One last round of Fourth Column; thanks to all of you who contributed this semester, even if I didn't post them all.

    From R.O. Alison Mishkin, the Radiohead approach to wine bars. From R.O. Zac Costlow, Twitter stupid fight. From R.O. Hillary Reinsberg, the electricfoxy facebook ping test (bonus: guess the Sixties reference). From F.A. Daniel Baume, browser blackmail. (Why didn't I think of this?) From R.O. Shawn Chen, more uses of Where's George. From F.A. Andrew Braunstein, the marketing genius of the Grateful Dead.

    And finally, we come full circle: from R.O. Zachary Wasserman, a TED analysis of the Sasquatch dance.

    MAY 11 FINAL EXAM The final exam will be held Tuesday, May 11, 9-11 AM, in Meyerson Hall B1. It will be cumulative of the entire course. We will hold some extra office hours and a review session before the exam.

    UPDATE 5/3: We intend to get your HW2s graded and back to you in time to help you prepare for the final; details as they emerge. Second, a reminder that the final is *cumulative* --- everything from the entire course is fair game. There will be perhaps slightly greater emphasis on material since the midterm, but not significantly so.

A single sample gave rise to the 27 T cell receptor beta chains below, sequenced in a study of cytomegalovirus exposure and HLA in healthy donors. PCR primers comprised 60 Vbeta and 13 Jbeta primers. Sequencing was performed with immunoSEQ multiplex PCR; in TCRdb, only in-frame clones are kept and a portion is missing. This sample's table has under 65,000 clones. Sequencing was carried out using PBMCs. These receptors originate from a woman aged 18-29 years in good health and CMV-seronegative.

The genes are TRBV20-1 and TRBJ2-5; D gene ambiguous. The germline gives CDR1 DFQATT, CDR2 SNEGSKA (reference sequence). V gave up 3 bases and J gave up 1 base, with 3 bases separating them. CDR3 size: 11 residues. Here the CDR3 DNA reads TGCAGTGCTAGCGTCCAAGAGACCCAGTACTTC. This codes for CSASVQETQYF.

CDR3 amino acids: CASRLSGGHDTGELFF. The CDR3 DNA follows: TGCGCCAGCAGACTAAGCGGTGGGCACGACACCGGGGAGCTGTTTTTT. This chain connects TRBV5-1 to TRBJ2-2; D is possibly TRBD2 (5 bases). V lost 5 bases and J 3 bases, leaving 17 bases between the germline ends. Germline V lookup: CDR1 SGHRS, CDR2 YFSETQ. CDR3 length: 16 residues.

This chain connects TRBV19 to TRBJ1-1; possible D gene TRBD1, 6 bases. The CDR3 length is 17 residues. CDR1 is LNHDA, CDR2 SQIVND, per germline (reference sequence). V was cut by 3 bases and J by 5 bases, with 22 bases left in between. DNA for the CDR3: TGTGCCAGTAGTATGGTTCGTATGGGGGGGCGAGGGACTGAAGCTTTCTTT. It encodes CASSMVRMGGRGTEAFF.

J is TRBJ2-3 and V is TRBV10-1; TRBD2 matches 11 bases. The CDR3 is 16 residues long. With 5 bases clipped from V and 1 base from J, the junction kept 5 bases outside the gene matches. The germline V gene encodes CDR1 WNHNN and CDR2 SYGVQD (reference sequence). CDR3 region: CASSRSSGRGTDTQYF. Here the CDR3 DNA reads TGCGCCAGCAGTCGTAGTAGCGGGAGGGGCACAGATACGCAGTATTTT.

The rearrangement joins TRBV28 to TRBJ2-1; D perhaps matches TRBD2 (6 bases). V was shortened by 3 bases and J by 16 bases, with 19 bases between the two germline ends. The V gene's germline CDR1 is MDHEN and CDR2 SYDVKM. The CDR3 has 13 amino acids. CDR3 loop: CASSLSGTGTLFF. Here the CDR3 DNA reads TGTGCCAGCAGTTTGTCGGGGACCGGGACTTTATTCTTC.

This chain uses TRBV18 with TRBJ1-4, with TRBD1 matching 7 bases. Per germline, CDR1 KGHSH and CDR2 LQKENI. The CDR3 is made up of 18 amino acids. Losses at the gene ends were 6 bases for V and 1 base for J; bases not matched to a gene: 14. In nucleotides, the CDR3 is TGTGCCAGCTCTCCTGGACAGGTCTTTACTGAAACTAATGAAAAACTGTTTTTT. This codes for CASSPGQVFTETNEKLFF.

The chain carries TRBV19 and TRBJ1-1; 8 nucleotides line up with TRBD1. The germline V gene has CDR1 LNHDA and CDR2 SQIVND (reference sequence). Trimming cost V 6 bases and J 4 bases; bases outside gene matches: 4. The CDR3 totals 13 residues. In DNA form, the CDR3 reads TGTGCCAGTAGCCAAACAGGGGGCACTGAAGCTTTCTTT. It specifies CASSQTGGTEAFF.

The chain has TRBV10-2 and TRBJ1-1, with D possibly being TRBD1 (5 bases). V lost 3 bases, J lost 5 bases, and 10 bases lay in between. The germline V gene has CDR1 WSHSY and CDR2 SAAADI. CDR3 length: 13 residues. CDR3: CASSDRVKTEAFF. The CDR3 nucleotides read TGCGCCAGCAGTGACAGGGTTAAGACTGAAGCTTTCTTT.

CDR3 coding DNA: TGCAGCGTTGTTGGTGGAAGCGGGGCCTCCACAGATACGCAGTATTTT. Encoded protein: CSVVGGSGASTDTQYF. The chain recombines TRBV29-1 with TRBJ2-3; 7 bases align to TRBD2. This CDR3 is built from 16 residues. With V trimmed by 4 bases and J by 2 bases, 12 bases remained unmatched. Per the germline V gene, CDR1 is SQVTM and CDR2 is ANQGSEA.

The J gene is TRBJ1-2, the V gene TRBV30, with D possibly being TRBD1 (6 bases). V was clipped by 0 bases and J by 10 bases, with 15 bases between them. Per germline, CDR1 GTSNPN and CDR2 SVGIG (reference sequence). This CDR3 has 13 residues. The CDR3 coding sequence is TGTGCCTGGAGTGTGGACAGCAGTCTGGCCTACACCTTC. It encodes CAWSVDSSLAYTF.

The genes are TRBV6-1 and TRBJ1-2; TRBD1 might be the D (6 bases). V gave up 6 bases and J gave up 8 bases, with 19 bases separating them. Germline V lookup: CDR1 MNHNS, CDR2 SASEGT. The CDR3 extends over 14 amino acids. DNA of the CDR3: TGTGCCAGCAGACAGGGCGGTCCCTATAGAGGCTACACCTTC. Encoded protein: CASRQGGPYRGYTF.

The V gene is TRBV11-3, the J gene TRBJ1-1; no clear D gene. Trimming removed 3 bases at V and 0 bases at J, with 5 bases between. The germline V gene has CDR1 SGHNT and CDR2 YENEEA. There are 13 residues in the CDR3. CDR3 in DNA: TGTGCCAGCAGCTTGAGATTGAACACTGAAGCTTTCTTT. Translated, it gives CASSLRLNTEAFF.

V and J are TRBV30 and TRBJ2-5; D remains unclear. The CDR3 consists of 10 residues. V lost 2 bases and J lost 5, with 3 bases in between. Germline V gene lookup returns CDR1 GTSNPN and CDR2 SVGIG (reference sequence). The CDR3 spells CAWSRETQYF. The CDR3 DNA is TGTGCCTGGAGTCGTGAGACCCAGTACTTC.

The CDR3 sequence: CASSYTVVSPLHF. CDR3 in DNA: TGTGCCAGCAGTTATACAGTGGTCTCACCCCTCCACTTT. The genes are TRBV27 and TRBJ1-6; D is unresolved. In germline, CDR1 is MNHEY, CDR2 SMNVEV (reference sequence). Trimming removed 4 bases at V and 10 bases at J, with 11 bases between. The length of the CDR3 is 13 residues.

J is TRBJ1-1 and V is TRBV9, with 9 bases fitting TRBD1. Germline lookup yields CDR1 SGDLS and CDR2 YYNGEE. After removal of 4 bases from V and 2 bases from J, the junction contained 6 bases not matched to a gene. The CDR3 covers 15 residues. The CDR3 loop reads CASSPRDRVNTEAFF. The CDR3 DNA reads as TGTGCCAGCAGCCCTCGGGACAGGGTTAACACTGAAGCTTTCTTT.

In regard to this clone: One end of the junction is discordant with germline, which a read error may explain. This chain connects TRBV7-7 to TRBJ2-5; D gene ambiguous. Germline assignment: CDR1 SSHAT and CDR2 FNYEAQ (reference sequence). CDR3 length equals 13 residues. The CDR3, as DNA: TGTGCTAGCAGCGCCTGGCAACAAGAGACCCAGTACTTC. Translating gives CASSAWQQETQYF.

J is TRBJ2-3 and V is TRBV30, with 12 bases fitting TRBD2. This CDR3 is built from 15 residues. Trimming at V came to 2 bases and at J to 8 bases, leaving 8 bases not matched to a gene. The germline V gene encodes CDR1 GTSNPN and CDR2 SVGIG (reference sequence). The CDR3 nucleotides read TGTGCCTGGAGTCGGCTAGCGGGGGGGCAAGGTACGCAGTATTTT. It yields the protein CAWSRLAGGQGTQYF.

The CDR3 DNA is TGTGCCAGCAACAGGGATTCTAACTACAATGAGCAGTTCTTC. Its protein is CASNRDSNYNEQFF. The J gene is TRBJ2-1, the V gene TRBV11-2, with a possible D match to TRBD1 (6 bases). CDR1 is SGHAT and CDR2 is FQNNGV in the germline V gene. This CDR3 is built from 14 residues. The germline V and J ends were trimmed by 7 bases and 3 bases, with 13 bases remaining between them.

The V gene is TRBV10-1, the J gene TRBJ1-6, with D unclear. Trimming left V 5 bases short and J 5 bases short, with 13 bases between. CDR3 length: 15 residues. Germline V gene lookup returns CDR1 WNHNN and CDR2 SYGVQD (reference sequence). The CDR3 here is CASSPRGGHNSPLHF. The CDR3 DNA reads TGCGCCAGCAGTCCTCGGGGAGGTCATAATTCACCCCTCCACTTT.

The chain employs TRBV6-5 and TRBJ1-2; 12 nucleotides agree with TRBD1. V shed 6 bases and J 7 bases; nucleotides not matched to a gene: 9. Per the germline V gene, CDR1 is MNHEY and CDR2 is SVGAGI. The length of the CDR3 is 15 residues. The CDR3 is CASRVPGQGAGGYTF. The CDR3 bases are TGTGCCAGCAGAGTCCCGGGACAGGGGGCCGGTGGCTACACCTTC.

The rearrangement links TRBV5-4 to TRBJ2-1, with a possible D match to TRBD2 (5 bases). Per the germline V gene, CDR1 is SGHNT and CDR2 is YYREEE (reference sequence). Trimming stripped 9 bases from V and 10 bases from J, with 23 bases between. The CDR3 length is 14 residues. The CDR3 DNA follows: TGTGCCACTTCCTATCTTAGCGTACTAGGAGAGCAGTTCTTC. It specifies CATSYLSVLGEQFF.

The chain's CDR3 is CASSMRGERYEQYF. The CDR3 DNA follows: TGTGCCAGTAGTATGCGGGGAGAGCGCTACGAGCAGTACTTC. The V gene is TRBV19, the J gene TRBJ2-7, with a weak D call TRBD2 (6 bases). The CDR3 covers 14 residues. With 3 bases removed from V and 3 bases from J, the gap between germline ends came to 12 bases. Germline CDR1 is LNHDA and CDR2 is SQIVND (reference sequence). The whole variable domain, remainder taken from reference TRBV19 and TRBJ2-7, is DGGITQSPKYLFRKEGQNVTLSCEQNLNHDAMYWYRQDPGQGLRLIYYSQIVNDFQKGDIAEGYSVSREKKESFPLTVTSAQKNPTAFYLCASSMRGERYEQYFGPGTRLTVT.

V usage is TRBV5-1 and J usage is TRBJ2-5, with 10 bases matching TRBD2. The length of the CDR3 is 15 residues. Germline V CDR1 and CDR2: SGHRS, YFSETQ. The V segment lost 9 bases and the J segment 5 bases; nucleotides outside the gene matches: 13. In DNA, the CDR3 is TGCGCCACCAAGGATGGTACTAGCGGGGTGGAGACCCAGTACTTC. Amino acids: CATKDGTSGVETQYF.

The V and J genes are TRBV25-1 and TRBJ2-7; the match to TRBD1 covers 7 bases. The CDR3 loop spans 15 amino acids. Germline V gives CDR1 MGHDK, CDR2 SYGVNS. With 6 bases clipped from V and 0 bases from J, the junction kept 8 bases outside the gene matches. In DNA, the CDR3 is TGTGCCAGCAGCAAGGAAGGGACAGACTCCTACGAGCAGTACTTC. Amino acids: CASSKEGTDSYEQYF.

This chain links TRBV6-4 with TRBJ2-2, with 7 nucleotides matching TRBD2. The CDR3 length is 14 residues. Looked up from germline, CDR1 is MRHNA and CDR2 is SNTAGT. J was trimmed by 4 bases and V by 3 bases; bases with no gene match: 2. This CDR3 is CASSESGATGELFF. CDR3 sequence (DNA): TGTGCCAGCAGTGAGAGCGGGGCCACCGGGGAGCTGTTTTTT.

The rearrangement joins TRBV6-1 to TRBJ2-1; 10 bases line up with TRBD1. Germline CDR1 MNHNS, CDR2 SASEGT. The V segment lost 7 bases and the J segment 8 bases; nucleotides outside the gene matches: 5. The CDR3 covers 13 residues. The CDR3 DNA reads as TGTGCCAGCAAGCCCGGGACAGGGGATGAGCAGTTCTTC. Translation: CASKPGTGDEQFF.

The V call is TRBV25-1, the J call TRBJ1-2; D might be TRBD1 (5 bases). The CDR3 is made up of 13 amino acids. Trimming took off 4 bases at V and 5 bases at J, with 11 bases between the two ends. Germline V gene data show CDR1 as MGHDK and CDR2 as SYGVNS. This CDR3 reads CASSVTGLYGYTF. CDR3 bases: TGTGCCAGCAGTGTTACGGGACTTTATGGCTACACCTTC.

I will hold a review session on Friday, May 7 at noon in Berger Auditorium in Skirkanich Hall. Skirkanich is the building across the courtyard right next to our usual auditorium; Berger is in the basement there. As with the midterm review, I will largely let the review be driven by questions from the audience, with perhaps some chronological structuring. I will go for a couple of hours or until your questions are exhausted, whichever comes first.

    TAs Mickey and Kareem will also hold extra office hours this week; note that these *differ* from their usual office hours in order for us to get some good coverage across the week.

    TA office hours this week:

    Tuesday 1:30-3pm (Mickey)
    Wednesday 1:30-3pm (Kareem)
    Thursday 1:30-3pm (Kareem)
    Friday 2:30-4pm (Mickey)

    All OHs will be held at their usual spot for the respective TA.

    UPDATE 5/7: Here are Homework 2 solutions. The average score was 82, and the standard deviation 13. As usual, see the TA who graded a particular problem for grading inquiries.

    UPDATE 5/9: Here is a sample final with solutions from 2007.

    Enjoy your summer!